Films that tackle our present age usually deliver a continuous barrage of moral lessons, something that is absent from Spring Breakers, intriguingly enough. It also fascinates me that some musicians, like Kanye West for example, cope with our times with such great ease. They process it very directly. Yet their work only offers a little friction and hardly disrupts anything.
Spring Breakers has a totally different tone than the heavy-handedness we often see in cinematic reflections about ‘our time’.
Claes: Michael Haneke is a contemporary filmmaker who determinedly tries to root his work in this world. But sometimes I’m not sure what to think of his films. I really like Code Unknown [Code inconnu. Récit incomplet de divers voyages] (2000), even though its content, the message let’s say, weighs heavily on that film. Haneke always ties a moral lesson to his films. They deal with topics such as Urban Life, Voyeurism... It’s difficult anyway to tell simple stories set in this day and age while not ceding to the illustration of ideas. If you look at Amour (Michael Haneke, 2012), you realize that few films manage to tell an ordinary, sincere love story about elderly people without attaching some kind of message.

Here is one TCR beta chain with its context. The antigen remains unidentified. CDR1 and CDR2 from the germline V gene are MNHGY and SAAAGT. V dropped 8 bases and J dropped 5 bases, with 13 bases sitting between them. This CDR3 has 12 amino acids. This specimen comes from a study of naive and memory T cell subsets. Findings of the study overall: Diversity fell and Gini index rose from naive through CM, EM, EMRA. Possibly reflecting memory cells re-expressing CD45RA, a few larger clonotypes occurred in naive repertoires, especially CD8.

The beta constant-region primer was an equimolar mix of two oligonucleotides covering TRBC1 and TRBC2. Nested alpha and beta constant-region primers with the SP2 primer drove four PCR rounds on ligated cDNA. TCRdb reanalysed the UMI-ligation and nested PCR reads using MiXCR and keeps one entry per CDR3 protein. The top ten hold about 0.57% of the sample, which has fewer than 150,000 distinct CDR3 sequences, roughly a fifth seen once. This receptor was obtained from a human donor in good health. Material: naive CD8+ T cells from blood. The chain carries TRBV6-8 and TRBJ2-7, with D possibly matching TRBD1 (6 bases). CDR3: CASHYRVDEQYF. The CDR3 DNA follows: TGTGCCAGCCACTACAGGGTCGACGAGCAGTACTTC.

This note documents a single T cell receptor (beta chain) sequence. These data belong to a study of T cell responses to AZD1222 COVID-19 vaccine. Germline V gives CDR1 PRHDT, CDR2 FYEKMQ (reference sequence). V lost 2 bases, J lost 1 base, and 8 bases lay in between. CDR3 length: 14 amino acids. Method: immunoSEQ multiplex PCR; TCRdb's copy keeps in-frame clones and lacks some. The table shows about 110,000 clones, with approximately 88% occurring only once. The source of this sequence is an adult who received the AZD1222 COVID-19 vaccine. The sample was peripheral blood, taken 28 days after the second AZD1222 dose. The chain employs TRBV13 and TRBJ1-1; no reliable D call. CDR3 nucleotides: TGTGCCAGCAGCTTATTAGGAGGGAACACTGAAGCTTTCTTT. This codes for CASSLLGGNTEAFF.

The Dardenne brothers also seem to be spurred on by ethical concerns. Even though their films have a great naivety too. Nevertheless, their films are always driven by a morality, with a kind of Catholic guilt at its core, which asks how we engage with the Other today. This remark may be a bit exaggerated, but some of their films almost become biblical parables. There’s always a kind of quest.
Despite the attention critics and the audience usually have for the moral aspect of their narratives, form is also crucial to the Dardenne brothers.